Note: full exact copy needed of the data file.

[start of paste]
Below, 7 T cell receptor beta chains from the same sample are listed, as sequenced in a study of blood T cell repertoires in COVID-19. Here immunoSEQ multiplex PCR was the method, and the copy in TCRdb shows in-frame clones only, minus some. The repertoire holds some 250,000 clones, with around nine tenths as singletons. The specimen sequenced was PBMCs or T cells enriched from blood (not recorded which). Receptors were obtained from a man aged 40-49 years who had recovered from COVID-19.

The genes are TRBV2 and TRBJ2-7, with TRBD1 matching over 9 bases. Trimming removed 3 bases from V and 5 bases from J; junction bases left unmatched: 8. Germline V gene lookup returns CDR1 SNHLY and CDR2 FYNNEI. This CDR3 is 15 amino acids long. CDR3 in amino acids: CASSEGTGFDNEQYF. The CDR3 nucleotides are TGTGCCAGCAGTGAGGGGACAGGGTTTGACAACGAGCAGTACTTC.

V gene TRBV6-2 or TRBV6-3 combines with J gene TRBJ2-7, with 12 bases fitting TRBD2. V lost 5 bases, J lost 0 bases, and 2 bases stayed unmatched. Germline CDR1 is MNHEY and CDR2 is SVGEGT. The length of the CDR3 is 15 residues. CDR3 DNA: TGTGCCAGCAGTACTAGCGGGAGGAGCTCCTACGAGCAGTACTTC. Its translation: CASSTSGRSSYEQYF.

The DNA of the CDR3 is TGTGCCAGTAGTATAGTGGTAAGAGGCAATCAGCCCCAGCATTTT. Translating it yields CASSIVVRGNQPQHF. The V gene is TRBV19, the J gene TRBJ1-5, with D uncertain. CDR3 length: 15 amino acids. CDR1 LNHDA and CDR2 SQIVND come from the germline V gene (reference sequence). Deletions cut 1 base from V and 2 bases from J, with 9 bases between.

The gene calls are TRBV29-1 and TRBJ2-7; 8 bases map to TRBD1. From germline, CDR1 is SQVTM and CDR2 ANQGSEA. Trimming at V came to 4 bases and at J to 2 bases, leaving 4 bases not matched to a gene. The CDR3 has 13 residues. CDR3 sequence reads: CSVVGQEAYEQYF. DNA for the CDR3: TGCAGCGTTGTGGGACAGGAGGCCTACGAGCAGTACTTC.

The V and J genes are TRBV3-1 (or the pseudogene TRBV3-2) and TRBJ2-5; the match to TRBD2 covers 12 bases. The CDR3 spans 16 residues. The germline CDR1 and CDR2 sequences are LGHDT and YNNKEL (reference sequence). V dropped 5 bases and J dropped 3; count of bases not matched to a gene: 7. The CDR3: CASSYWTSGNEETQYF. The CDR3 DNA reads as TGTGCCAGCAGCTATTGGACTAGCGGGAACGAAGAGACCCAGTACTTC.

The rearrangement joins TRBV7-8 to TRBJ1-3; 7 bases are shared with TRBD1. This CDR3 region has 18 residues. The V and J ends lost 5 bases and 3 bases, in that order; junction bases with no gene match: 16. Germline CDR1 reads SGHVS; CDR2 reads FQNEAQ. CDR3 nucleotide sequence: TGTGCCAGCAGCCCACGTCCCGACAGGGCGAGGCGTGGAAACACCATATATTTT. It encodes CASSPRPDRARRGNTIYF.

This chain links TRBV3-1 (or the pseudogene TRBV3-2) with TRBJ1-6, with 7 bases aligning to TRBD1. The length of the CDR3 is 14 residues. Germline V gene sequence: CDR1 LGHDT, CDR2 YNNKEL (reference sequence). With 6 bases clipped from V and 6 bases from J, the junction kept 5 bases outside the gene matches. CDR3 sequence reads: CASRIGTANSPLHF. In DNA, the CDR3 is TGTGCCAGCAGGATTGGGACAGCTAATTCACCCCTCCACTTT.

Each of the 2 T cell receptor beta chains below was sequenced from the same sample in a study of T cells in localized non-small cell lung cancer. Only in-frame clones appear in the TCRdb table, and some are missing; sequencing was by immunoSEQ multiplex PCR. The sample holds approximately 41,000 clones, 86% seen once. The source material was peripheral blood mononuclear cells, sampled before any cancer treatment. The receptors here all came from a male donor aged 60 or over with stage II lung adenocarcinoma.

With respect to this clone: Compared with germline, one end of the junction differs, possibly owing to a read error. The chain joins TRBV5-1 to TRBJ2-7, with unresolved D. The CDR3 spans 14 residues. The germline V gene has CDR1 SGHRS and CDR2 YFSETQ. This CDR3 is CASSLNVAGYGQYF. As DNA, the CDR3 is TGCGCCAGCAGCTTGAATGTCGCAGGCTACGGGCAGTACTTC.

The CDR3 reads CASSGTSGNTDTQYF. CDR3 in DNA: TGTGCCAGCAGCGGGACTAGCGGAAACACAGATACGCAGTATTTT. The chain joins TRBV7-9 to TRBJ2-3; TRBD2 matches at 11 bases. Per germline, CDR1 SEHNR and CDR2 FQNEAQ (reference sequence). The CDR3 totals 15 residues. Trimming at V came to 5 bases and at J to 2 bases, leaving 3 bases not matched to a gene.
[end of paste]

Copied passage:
Below, 7 T cell receptor beta chains from the same sample are listed, as sequenced in a study of blood T cell repertoires in COVID-19. Here immunoSEQ multiplex PCR was the method, and the copy in TCRdb shows in-frame clones only, minus some. The repertoire holds some 250,000 clones, with around nine tenths as singletons. The specimen sequenced was PBMCs or T cells enriched from blood (not recorded which). Receptors were obtained from a man aged 40-49 years who had recovered from COVID-19.

The genes are TRBV2 and TRBJ2-7, with TRBD1 matching over 9 bases. Trimming removed 3 bases from V and 5 bases from J; junction bases left unmatched: 8. Germline V gene lookup returns CDR1 SNHLY and CDR2 FYNNEI. This CDR3 is 15 amino acids long. CDR3 in amino acids: CASSEGTGFDNEQYF. The CDR3 nucleotides are TGTGCCAGCAGTGAGGGGACAGGGTTTGACAACGAGCAGTACTTC.

V gene TRBV6-2 or TRBV6-3 combines with J gene TRBJ2-7, with 12 bases fitting TRBD2. V lost 5 bases, J lost 0 bases, and 2 bases stayed unmatched. Germline CDR1 is MNHEY and CDR2 is SVGEGT. The length of the CDR3 is 15 residues. CDR3 DNA: TGTGCCAGCAGTACTAGCGGGAGGAGCTCCTACGAGCAGTACTTC. Its translation: CASSTSGRSSYEQYF.

The DNA of the CDR3 is TGTGCCAGTAGTATAGTGGTAAGAGGCAATCAGCCCCAGCATTTT. Translating it yields CASSIVVRGNQPQHF. The V gene is TRBV19, the J gene TRBJ1-5, with D uncertain. CDR3 length: 15 amino acids. CDR1 LNHDA and CDR2 SQIVND come from the germline V gene (reference sequence). Deletions cut 1 base from V and 2 bases from J, with 9 bases between.

The gene calls are TRBV29-1 and TRBJ2-7; 8 bases map to TRBD1. From germline, CDR1 is SQVTM and CDR2 ANQGSEA. Trimming at V came to 4 bases and at J to 2 bases, leaving 4 bases not matched to a gene. The CDR3 has 13 residues. CDR3 sequence reads: CSVVGQEAYEQYF. DNA for the CDR3: TGCAGCGTTGTGGGACAGGAGGCCTACGAGCAGTACTTC.

The V and J genes are TRBV3-1 (or the pseudogene TRBV3-2) and TRBJ2-5; the match to TRBD2 covers 12 bases. The CDR3 spans 16 residues. The germline CDR1 and CDR2 sequences are LGHDT and YNNKEL (reference sequence). V dropped 5 bases and J dropped 3; count of bases not matched to a gene: 7. The CDR3: CASSYWTSGNEETQYF. The CDR3 DNA reads as TGTGCCAGCAGCTATTGGACTAGCGGGAACGAAGAGACCCAGTACTTC.

The rearrangement joins TRBV7-8 to TRBJ1-3; 7 bases are shared with TRBD1. This CDR3 region has 18 residues. The V and J ends lost 5 bases and 3 bases, in that order; junction bases with no gene match: 16. Germline CDR1 reads SGHVS; CDR2 reads FQNEAQ. CDR3 nucleotide sequence: TGTGCCAGCAGCCCACGTCCCGACAGGGCGAGGCGTGGAAACACCATATATTTT. It encodes CASSPRPDRARRGNTIYF.

This chain links TRBV3-1 (or the pseudogene TRBV3-2) with TRBJ1-6, with 7 bases aligning to TRBD1. The length of the CDR3 is 14 residues. Germline V gene sequence: CDR1 LGHDT, CDR2 YNNKEL (reference sequence). With 6 bases clipped from V and 6 bases from J, the junction kept 5 bases outside the gene matches. CDR3 sequence reads: CASRIGTANSPLHF. In DNA, the CDR3 is TGTGCCAGCAGGATTGGGACAGCTAATTCACCCCTCCACTTT.

Each of the 2 T cell receptor beta chains below was sequenced from the same sample in a study of T cells in localized non-small cell lung cancer. Only in-frame clones appear in the TCRdb table, and some are missing; sequencing was by immunoSEQ multiplex PCR. The sample holds approximately 41,000 clones, 86% seen once. The source material was peripheral blood mononuclear cells, sampled before any cancer treatment. The receptors here all came from a male donor aged 60 or over with stage II lung adenocarcinoma.

With respect to this clone: Compared with germline, one end of the junction differs, possibly owing to a read error. The chain joins TRBV5-1 to TRBJ2-7, with unresolved D. The CDR3 spans 14 residues. The germline V gene has CDR1 SGHRS and CDR2 YFSETQ. This CDR3 is CASSLNVAGYGQYF. As DNA, the CDR3 is TGCGCCAGCAGCTTGAATGTCGCAGGCTACGGGCAGTACTTC.

The CDR3 reads CASSGTSGNTDTQYF. CDR3 in DNA: TGTGCCAGCAGCGGGACTAGCGGAAACACAGATACGCAGTATTTT. The chain joins TRBV7-9 to TRBJ2-3; TRBD2 matches at 11 bases. Per germline, CDR1 SEHNR and CDR2 FQNEAQ (reference sequence). The CDR3 totals 15 residues. Trimming at V came to 5 bases and at J to 2 bases, leaving 3 bases not matched to a gene.